Question of the Week: Electronics & Computers
Is nine hours a day too much "screen time?"

This week's Question: A recent study from Common Sense Media found that parents spend more than nine hours (9:22) a day with screen media, with the vast majority of that time being spent with personal screen media (7:43) and only a little more than 90 minutes devoted to work screen media. Most parents...

Question of the Week: Aerospace
Will we be a “multi-planetary” species?

This week's Question: In recent years, hundreds of millions of dollars have been invested into space ventures. SpaceX, an advanced spacecraft manufacturer founded by Elon Musk, has completed more than 30 successful launches since 2006, delivered cargo to the International Space Station, and secured...

Question of the Week: Robotics, Automation & Control
Are you optimistic about AI possibilities?

This week's Question: Today's featured INSIDER story demonstrated a new achievement in artificial intelligence. According to a recently released Stanford University report developed by a standing group of AI scientists, the ability for robots to be self-determined and concerned with their own longevity...

Question of the Week: Automotive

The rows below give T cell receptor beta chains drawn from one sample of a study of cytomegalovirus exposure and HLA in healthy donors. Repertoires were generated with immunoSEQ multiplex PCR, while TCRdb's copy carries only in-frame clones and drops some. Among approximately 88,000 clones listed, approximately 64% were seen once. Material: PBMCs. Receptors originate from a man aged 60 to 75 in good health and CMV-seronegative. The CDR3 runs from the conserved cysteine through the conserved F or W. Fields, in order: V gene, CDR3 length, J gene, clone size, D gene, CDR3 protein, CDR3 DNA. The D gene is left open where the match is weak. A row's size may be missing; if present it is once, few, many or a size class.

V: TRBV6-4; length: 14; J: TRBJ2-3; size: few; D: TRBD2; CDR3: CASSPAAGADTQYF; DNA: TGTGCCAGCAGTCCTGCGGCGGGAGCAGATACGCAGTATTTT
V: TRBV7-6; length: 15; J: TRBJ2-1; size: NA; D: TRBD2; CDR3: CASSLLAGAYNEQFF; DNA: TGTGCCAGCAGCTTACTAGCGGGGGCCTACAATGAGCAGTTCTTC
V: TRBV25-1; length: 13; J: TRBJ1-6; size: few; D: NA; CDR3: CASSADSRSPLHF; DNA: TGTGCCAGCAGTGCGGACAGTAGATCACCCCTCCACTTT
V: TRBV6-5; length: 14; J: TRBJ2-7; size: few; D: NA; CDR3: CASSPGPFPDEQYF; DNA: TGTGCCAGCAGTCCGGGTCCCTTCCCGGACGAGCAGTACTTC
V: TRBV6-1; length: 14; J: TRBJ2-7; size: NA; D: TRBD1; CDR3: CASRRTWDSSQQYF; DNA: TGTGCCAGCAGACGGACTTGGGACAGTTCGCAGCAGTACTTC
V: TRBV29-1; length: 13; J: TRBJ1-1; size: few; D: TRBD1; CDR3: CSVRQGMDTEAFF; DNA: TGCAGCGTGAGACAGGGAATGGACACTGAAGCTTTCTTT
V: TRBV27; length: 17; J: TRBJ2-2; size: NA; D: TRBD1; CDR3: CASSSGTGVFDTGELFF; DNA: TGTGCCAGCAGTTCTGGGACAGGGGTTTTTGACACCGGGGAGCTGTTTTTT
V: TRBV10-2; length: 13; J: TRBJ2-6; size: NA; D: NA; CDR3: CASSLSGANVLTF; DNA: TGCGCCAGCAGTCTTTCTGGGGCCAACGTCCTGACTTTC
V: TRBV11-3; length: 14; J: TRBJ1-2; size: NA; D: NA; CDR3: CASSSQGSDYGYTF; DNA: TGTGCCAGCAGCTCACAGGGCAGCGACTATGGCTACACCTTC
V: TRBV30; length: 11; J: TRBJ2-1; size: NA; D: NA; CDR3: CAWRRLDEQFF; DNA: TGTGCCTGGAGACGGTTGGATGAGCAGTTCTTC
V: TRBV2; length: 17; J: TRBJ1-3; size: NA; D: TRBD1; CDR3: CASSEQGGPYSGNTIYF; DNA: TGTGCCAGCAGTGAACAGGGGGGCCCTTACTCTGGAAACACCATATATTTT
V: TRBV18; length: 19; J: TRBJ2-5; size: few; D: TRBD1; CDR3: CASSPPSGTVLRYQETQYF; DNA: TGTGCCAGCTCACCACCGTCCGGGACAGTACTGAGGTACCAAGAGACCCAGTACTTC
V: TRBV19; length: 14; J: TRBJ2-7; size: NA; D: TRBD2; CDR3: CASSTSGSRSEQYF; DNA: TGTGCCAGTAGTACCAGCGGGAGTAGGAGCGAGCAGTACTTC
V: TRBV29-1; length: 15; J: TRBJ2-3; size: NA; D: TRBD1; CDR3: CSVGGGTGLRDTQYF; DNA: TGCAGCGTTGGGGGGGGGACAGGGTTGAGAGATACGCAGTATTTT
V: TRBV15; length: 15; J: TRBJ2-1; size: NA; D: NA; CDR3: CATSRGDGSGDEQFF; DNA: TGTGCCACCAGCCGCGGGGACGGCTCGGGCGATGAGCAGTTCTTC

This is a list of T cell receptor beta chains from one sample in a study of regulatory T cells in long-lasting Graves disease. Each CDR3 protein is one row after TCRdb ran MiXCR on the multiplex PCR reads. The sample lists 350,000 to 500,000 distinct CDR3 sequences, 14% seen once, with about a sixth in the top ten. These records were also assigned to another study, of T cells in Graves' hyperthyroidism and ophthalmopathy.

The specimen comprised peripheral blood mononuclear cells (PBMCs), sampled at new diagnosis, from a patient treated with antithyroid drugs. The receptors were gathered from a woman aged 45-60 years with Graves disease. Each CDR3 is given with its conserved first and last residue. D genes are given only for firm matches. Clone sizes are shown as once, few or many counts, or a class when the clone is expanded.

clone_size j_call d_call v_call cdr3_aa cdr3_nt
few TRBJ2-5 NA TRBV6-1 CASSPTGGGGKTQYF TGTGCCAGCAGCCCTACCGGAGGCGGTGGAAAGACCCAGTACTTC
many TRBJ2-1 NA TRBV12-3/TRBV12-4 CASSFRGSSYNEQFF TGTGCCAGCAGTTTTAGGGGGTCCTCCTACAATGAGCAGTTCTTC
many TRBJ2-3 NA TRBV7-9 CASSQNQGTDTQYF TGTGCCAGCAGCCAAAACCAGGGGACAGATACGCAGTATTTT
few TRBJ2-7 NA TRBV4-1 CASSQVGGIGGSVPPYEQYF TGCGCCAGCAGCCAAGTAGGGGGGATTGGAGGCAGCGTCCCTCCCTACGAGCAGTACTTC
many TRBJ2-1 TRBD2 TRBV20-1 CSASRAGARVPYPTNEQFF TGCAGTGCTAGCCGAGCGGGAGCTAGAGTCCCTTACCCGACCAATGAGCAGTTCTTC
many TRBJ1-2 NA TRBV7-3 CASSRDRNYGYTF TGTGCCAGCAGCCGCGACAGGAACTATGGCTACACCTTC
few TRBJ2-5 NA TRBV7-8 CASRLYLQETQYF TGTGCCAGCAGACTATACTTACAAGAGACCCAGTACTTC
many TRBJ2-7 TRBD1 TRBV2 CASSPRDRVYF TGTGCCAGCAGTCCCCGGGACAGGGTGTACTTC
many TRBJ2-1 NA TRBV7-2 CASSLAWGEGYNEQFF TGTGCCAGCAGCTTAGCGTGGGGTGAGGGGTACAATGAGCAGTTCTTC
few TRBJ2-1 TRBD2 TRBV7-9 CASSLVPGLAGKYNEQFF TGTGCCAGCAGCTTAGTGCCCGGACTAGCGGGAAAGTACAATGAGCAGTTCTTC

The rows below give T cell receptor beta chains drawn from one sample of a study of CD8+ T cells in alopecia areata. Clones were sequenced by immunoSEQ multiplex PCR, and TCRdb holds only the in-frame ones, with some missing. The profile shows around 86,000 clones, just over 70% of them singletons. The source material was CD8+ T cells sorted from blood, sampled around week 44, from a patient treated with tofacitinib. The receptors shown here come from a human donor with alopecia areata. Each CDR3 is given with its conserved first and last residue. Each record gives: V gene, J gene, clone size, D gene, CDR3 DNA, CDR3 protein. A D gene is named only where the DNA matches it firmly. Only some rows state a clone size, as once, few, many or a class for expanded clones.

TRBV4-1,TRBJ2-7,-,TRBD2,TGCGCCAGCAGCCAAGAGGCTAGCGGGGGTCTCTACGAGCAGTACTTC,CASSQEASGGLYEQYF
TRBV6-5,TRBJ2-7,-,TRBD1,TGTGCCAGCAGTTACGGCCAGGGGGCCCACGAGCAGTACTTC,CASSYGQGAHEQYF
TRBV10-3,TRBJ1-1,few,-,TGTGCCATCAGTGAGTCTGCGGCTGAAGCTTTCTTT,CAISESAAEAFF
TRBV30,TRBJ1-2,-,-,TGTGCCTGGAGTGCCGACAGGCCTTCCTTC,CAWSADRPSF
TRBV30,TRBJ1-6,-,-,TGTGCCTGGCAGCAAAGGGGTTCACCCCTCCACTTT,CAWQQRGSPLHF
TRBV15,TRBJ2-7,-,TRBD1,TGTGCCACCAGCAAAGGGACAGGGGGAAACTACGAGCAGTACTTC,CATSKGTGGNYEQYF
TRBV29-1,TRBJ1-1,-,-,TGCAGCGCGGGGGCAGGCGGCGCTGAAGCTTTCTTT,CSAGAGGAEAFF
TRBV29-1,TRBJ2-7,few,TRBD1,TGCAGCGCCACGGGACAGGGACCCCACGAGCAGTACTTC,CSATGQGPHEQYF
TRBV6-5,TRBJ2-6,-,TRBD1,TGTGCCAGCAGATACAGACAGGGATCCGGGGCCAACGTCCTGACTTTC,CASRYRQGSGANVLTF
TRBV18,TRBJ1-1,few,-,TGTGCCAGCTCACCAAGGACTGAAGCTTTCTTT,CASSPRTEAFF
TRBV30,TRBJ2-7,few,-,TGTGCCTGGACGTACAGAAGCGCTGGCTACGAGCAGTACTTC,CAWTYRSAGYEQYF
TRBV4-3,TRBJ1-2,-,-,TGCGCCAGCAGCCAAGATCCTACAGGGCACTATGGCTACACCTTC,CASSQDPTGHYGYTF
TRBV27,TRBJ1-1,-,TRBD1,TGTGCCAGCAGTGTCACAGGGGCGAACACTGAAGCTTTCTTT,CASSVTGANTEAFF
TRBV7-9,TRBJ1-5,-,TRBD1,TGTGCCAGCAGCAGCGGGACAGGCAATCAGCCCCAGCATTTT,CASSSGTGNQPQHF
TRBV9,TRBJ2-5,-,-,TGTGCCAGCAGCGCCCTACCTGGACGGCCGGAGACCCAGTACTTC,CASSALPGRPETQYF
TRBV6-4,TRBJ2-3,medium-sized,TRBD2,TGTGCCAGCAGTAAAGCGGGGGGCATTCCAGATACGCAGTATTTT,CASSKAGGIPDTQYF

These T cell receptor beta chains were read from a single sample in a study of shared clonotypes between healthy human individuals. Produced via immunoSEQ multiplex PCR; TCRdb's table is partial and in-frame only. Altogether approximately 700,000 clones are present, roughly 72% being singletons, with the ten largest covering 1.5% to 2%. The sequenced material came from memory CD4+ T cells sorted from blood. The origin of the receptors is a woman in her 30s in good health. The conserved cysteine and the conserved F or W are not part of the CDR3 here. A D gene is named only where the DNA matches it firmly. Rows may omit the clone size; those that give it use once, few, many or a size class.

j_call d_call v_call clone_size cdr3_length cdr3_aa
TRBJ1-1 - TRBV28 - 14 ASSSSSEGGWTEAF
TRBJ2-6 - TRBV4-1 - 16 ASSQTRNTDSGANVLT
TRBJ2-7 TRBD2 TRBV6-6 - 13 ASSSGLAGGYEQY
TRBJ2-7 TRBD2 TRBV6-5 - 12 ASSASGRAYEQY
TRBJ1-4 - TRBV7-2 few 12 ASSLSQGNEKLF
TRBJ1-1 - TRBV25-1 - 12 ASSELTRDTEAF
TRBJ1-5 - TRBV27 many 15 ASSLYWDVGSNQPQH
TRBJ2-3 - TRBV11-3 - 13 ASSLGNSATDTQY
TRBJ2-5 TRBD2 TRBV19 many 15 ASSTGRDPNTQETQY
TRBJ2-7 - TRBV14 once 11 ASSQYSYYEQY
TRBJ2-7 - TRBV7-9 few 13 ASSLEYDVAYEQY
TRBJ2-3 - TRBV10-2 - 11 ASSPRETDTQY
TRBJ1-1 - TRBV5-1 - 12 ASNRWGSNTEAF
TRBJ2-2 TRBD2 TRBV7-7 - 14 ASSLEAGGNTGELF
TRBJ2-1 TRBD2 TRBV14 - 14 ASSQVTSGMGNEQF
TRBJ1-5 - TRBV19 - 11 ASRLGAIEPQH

Will you use "car concierge" services?

This week's Question: Automaker Volvo is inviting 300 owners of XC90 SUVs and S90 sedans to try out a new app that connects car owners with convenience services. Through the pilot program, users can receive remote fuel delivery, valet car cleaning, and maintenance from their phones. Authorized providers of...

Question of the Week: Imaging
Will virtual reality increase empathy?

This week's Question: According to a recent article in The Washington Post, a growing number of filmmakers, policymakers, researchers, human rights workers, and law enforcement officials are using virtual reality technology to make people feel as if they have experienced an event firsthand. Advocates say...

Question of the Week: Aerospace
Would you use drones for home security?

This week's Question: A new home security technology called the Sunflower Home Awareness System deploys a drone to patrol one’s property. The combination of intelligent outdoor sensors and an aerial drone-based camera detects motion, vibration, and sound, and provides users with a view of the home’s...

Question of the Week: Aerospace
Will we see a flying car transportation service?

This week’s Question: Ride-hailing company Uber recently released a white paper outlining its new transport service: the flying car. The company envisions a “network of small, electric aircraft that take off and land vertically.” The proposal aims to use airspace to relieve transportation...